For best performance, the Browser adds support for plugins that use hardware accelerated rendering. Page zoom performance is also dramatically improved, making it faster to navigate and view web pages.

Gallery

The Gallery app now supports Picture Transfer Protocol (PTP), so that users can connect their cameras over USB and import their pictures to Gallery with a single touch. The app also copies the pictures to local storage and provides an indicator to let users see how much space is available.

Calender

Calendar grids are larger, for better readability and more accurate touch-targeting. Additionally, users can create a larger viewing area for grids by hiding the calendar list controls. Controls in the date picker are redesigned, making them easier to see and use.

Contacts

The Contacts app now lets you locate contacts more easily using full text search. Search returns matching results from all fields that are stored for a contact.

Email

When replying or forwarding an HTML message, The Email app now sends both plain text and HTML bodies as a multi-part mime message. This ensures that the message will be formatted properly for all recipients. Folder prefixes for IMAP accounts are now easier to define and manage. To conserve battery power and minimize cell data usage, the application now prefetches email from the server only when the device is connected to a Wi-Fi access point.

An updated Home screen widget give users quick access to more email. Users can touch Email icon at the top of the widget to cycle through labels such as Inbox, Unread, and Starred. The widget itself is now resizable, both horizontally and vertically.

Enterprise Support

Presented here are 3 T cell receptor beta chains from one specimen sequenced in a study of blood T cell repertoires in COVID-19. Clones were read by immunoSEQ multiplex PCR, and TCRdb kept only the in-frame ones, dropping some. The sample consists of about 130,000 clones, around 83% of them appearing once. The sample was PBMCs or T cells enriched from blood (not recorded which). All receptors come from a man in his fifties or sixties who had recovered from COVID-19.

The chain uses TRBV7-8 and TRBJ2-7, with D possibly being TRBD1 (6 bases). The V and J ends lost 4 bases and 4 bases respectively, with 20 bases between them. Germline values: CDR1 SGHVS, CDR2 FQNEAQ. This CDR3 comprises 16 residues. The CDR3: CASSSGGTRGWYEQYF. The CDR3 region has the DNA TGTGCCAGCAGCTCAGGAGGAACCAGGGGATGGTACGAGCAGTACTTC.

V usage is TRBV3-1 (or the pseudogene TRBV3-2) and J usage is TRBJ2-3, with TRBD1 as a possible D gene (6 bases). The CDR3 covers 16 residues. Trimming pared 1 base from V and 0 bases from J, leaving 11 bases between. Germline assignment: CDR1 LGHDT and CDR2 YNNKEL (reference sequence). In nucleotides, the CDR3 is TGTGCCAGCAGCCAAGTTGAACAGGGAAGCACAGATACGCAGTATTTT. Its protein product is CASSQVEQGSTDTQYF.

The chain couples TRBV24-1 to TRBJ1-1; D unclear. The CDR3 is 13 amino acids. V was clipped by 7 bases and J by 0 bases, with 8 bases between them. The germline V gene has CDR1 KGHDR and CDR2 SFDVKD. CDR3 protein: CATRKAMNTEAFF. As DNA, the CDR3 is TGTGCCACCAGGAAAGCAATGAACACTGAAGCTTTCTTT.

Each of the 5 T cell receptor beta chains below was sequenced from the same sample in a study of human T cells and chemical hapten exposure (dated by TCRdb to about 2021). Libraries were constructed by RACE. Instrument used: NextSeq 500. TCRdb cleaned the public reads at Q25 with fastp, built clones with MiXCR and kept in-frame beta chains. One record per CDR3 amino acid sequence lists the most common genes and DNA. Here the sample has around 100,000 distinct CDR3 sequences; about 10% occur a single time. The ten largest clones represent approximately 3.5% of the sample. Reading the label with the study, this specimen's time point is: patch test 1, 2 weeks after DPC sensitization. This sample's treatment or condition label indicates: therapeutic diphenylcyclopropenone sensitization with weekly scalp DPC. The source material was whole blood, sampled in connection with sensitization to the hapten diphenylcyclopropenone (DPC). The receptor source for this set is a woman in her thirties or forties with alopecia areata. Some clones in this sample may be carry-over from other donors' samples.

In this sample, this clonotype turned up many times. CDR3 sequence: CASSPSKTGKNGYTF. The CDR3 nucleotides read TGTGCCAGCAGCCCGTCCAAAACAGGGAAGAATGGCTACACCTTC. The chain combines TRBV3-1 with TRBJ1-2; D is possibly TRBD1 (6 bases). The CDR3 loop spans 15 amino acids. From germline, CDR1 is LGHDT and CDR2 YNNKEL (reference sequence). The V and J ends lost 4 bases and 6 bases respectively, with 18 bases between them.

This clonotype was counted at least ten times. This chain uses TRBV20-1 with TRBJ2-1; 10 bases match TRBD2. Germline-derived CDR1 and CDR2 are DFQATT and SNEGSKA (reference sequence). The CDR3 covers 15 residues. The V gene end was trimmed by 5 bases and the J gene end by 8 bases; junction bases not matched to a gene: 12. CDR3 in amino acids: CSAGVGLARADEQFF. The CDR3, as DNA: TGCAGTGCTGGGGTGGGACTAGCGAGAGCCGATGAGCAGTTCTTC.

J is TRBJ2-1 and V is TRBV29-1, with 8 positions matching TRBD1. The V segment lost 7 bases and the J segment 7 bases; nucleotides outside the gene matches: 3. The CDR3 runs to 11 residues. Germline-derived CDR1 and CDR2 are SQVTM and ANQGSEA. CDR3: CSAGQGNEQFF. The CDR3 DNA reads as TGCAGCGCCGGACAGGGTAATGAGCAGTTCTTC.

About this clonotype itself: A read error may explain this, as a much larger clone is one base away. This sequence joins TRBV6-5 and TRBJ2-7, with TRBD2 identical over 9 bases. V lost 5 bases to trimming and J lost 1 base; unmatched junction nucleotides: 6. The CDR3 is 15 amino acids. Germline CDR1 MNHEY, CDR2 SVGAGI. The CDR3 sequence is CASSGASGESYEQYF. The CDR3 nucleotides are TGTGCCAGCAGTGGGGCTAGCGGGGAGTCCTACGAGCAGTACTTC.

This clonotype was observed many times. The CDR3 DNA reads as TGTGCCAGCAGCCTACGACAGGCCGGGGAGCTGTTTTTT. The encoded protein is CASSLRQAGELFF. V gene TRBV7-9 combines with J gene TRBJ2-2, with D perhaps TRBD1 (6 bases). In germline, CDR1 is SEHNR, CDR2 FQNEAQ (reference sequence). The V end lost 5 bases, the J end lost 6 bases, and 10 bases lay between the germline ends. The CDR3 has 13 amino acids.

Users can now configure an HTTP proxy for each connected Wi-Fi access point. This lets administrators work with users to set a proxy hostname, port, and any bypass subdomains. This proxy configuration is automatically used by the Browser when the Wi-Fi access point is connected, and may optionally be used by other apps. The proxy and IP configuration is now backed up and restored across system updates and resets.

To meet the needs of tablet users, the platform now allows a “encrypted storage card” device policy to be accepted on devices with emulated storage cards and encrypted primary storage.

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Google AdMob’s Tablet Survey Explored

Oh! Let the headlines ring out. Google AdMob released a survey about how tablets are changing the way that consumers are engaging with content. Let’s explore the survey results and see what all the fuss is about.

Google’s AdMob conducted an independant survey to better understand how people are using tablets. In their survey of over 1,400 tablet users, they came to the following conclusions.

Tablet usage is growing and sometimes surpasses time spent on desktop computers and TV’s.